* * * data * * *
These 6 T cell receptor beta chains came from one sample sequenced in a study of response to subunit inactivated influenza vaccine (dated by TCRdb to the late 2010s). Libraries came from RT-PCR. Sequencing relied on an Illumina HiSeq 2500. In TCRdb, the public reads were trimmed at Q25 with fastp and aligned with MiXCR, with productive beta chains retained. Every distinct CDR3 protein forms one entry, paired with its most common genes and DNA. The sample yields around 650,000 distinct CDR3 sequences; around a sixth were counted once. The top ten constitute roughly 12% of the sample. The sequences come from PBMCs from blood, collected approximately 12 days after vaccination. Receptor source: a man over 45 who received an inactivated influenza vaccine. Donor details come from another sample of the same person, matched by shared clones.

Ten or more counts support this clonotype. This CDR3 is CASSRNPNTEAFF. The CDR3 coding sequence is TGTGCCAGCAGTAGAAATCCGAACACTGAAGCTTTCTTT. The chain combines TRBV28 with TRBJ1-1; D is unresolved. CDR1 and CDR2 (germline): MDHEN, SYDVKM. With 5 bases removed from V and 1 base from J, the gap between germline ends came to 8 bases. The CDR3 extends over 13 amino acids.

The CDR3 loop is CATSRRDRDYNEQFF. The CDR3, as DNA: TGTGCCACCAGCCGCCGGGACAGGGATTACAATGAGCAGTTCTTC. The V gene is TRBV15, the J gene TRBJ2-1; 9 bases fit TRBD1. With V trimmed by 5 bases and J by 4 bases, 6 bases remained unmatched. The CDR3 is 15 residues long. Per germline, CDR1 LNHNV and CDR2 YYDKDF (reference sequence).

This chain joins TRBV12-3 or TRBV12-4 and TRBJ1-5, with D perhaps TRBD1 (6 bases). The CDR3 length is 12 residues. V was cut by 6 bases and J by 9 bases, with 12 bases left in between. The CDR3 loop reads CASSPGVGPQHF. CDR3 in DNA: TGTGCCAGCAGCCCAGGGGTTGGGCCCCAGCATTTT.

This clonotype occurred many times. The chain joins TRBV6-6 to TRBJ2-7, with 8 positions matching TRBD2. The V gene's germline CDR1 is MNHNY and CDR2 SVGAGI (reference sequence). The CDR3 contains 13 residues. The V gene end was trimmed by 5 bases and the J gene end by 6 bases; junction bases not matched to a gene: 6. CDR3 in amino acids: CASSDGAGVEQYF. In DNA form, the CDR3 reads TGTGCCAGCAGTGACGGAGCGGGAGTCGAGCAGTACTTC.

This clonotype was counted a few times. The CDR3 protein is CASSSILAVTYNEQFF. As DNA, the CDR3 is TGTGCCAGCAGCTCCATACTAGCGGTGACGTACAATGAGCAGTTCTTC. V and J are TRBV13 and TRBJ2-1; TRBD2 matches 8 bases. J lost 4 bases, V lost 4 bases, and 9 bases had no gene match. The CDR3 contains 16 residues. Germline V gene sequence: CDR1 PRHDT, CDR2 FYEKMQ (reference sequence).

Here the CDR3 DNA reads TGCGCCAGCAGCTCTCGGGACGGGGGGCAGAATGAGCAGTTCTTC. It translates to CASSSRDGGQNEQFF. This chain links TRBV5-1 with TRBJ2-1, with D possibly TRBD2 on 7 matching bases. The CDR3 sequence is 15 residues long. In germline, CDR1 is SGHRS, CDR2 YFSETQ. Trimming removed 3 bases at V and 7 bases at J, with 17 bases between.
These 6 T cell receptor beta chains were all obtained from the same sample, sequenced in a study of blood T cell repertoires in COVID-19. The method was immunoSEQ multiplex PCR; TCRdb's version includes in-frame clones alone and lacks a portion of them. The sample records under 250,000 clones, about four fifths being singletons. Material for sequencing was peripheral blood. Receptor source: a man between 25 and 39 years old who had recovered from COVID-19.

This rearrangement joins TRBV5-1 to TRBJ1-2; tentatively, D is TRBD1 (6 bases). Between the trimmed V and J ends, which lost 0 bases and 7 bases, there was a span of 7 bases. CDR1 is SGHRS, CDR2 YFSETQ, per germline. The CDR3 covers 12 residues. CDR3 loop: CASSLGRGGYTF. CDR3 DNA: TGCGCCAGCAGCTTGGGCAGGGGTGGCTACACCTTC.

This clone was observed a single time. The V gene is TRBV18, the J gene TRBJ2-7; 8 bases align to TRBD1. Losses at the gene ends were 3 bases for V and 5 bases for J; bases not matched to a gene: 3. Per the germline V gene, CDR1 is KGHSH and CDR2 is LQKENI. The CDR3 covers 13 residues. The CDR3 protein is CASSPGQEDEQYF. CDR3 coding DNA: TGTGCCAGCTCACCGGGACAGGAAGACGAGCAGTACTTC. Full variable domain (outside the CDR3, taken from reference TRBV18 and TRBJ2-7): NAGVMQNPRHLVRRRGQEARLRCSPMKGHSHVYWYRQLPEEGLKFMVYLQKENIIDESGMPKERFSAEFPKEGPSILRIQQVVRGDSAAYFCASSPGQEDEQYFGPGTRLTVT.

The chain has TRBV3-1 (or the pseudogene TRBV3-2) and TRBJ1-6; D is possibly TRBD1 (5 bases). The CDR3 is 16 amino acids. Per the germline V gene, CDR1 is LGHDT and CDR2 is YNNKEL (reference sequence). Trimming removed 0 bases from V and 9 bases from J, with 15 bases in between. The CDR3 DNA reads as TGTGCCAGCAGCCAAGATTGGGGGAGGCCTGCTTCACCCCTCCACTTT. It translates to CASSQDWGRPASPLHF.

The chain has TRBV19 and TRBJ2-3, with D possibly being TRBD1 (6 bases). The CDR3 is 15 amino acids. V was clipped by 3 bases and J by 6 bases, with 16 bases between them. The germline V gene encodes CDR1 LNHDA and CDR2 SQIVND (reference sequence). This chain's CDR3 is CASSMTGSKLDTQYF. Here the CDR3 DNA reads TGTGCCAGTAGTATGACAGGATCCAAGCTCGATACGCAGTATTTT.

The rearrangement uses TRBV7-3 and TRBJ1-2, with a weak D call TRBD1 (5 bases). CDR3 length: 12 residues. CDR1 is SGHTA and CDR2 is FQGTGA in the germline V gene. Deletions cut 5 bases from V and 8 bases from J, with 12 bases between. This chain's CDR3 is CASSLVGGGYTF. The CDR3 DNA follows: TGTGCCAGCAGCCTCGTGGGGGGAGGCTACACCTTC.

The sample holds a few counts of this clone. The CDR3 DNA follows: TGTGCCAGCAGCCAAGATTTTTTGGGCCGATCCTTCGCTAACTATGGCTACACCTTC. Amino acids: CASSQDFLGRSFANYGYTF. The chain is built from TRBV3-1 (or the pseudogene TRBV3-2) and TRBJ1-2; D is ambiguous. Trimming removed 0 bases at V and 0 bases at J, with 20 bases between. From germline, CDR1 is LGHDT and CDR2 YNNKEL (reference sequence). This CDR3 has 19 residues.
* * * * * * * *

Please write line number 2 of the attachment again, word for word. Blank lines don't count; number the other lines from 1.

Ten or more counts support this clonotype. This CDR3 is CASSRNPNTEAFF. The CDR3 coding sequence is TGTGCCAGCAGTAGAAATCCGAACACTGAAGCTTTCTTT. The chain combines TRBV28 with TRBJ1-1; D is unresolved. CDR1 and CDR2 (germline): MDHEN, SYDVKM. With 5 bases removed from V and 1 base from J, the gap between germline ends came to 8 bases. The CDR3 extends over 13 amino acids.